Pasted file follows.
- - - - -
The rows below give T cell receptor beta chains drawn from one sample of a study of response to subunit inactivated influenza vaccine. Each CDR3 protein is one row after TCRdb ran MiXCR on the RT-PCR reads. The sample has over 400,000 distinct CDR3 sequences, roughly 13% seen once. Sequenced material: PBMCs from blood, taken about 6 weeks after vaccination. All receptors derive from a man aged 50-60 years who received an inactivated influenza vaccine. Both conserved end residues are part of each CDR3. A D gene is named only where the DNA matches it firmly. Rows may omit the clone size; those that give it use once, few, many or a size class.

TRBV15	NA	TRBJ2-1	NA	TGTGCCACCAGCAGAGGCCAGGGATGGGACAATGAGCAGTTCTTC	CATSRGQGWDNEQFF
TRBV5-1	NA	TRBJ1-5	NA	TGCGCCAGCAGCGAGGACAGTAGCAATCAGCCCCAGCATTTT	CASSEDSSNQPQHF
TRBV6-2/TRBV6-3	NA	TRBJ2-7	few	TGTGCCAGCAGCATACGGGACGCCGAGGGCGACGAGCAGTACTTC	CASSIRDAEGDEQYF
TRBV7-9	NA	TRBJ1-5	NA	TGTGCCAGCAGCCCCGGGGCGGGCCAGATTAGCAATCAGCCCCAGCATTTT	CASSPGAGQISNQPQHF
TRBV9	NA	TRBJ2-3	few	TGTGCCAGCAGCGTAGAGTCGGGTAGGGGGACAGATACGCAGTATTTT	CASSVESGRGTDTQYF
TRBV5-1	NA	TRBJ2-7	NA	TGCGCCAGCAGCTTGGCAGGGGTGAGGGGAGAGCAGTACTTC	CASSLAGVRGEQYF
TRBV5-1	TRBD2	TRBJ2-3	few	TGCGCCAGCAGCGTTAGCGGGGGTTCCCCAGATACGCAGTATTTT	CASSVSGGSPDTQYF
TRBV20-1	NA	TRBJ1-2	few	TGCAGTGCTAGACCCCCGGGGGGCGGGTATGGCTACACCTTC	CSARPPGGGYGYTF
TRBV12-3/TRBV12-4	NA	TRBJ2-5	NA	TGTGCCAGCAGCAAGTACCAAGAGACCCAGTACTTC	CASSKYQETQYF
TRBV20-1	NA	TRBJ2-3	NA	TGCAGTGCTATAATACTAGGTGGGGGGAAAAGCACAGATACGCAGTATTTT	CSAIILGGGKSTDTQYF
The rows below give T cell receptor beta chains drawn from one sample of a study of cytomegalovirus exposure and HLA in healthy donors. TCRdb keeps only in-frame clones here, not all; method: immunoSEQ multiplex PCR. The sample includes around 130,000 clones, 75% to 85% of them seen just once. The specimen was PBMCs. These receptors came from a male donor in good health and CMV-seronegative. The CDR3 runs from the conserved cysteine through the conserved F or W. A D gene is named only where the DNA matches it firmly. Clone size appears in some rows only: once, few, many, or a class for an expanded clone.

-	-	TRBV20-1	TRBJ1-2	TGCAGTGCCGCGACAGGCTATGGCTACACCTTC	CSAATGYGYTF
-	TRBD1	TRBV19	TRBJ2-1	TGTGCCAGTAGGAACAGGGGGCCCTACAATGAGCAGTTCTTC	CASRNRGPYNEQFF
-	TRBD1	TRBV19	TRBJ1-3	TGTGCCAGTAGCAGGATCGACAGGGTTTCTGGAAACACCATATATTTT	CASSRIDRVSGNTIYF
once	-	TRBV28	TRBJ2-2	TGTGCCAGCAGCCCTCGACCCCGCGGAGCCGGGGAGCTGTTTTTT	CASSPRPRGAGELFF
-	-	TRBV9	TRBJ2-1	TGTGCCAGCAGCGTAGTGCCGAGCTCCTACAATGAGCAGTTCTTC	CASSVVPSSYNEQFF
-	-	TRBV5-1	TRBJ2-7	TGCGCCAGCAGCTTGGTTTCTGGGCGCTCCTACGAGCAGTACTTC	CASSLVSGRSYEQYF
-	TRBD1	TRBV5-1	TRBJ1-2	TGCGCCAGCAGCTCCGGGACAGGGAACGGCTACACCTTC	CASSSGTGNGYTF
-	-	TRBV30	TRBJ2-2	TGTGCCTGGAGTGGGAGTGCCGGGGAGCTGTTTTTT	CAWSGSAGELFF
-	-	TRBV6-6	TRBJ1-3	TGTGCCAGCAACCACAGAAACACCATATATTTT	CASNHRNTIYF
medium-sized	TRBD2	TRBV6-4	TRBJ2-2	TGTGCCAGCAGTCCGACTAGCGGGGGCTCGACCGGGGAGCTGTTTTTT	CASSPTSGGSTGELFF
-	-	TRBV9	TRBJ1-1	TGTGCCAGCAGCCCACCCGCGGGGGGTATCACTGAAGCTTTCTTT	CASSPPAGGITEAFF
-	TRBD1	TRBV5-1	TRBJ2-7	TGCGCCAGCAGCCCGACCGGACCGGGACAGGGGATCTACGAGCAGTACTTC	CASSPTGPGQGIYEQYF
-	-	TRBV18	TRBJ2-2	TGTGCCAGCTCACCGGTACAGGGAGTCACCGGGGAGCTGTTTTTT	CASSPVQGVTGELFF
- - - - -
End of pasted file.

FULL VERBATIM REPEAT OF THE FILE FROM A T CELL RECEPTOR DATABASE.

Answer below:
The rows below give T cell receptor beta chains drawn from one sample of a study of response to subunit inactivated influenza vaccine. Each CDR3 protein is one row after TCRdb ran MiXCR on the RT-PCR reads. The sample has over 400,000 distinct CDR3 sequences, roughly 13% seen once. Sequenced material: PBMCs from blood, taken about 6 weeks after vaccination. All receptors derive from a man aged 50-60 years who received an inactivated influenza vaccine. Both conserved end residues are part of each CDR3. A D gene is named only where the DNA matches it firmly. Rows may omit the clone size; those that give it use once, few, many or a size class.

TRBV15	NA	TRBJ2-1	NA	TGTGCCACCAGCAGAGGCCAGGGATGGGACAATGAGCAGTTCTTC	CATSRGQGWDNEQFF
TRBV5-1	NA	TRBJ1-5	NA	TGCGCCAGCAGCGAGGACAGTAGCAATCAGCCCCAGCATTTT	CASSEDSSNQPQHF
TRBV6-2/TRBV6-3	NA	TRBJ2-7	few	TGTGCCAGCAGCATACGGGACGCCGAGGGCGACGAGCAGTACTTC	CASSIRDAEGDEQYF
TRBV7-9	NA	TRBJ1-5	NA	TGTGCCAGCAGCCCCGGGGCGGGCCAGATTAGCAATCAGCCCCAGCATTTT	CASSPGAGQISNQPQHF
TRBV9	NA	TRBJ2-3	few	TGTGCCAGCAGCGTAGAGTCGGGTAGGGGGACAGATACGCAGTATTTT	CASSVESGRGTDTQYF
TRBV5-1	NA	TRBJ2-7	NA	TGCGCCAGCAGCTTGGCAGGGGTGAGGGGAGAGCAGTACTTC	CASSLAGVRGEQYF
TRBV5-1	TRBD2	TRBJ2-3	few	TGCGCCAGCAGCGTTAGCGGGGGTTCCCCAGATACGCAGTATTTT	CASSVSGGSPDTQYF
TRBV20-1	NA	TRBJ1-2	few	TGCAGTGCTAGACCCCCGGGGGGCGGGTATGGCTACACCTTC	CSARPPGGGYGYTF
TRBV12-3/TRBV12-4	NA	TRBJ2-5	NA	TGTGCCAGCAGCAAGTACCAAGAGACCCAGTACTTC	CASSKYQETQYF
TRBV20-1	NA	TRBJ2-3	NA	TGCAGTGCTATAATACTAGGTGGGGGGAAAAGCACAGATACGCAGTATTTT	CSAIILGGGKSTDTQYF
The rows below give T cell receptor beta chains drawn from one sample of a study of cytomegalovirus exposure and HLA in healthy donors. TCRdb keeps only in-frame clones here, not all; method: immunoSEQ multiplex PCR. The sample includes around 130,000 clones, 75% to 85% of them seen just once. The specimen was PBMCs. These receptors came from a male donor in good health and CMV-seronegative. The CDR3 runs from the conserved cysteine through the conserved F or W. A D gene is named only where the DNA matches it firmly. Clone size appears in some rows only: once, few, many, or a class for an expanded clone.

-	-	TRBV20-1	TRBJ1-2	TGCAGTGCCGCGACAGGCTATGGCTACACCTTC	CSAATGYGYTF
-	TRBD1	TRBV19	TRBJ2-1	TGTGCCAGTAGGAACAGGGGGCCCTACAATGAGCAGTTCTTC	CASRNRGPYNEQFF
-	TRBD1	TRBV19	TRBJ1-3	TGTGCCAGTAGCAGGATCGACAGGGTTTCTGGAAACACCATATATTTT	CASSRIDRVSGNTIYF
once	-	TRBV28	TRBJ2-2	TGTGCCAGCAGCCCTCGACCCCGCGGAGCCGGGGAGCTGTTTTTT	CASSPRPRGAGELFF
-	-	TRBV9	TRBJ2-1	TGTGCCAGCAGCGTAGTGCCGAGCTCCTACAATGAGCAGTTCTTC	CASSVVPSSYNEQFF
-	-	TRBV5-1	TRBJ2-7	TGCGCCAGCAGCTTGGTTTCTGGGCGCTCCTACGAGCAGTACTTC	CASSLVSGRSYEQYF
-	TRBD1	TRBV5-1	TRBJ1-2	TGCGCCAGCAGCTCCGGGACAGGGAACGGCTACACCTTC	CASSSGTGNGYTF
-	-	TRBV30	TRBJ2-2	TGTGCCTGGAGTGGGAGTGCCGGGGAGCTGTTTTTT	CAWSGSAGELFF
-	-	TRBV6-6	TRBJ1-3	TGTGCCAGCAACCACAGAAACACCATATATTTT	CASNHRNTIYF
medium-sized	TRBD2	TRBV6-4	TRBJ2-2	TGTGCCAGCAGTCCGACTAGCGGGGGCTCGACCGGGGAGCTGTTTTTT	CASSPTSGGSTGELFF
-	-	TRBV9	TRBJ1-1	TGTGCCAGCAGCCCACCCGCGGGGGGTATCACTGAAGCTTTCTTT	CASSPPAGGITEAFF
-	TRBD1	TRBV5-1	TRBJ2-7	TGCGCCAGCAGCCCGACCGGACCGGGACAGGGGATCTACGAGCAGTACTTC	CASSPTGPGQGIYEQYF
-	-	TRBV18	TRBJ2-2	TGTGCCAGCTCACCGGTACAGGGAGTCACCGGGGAGCTGTTTTTT	CASSPVQGVTGELFF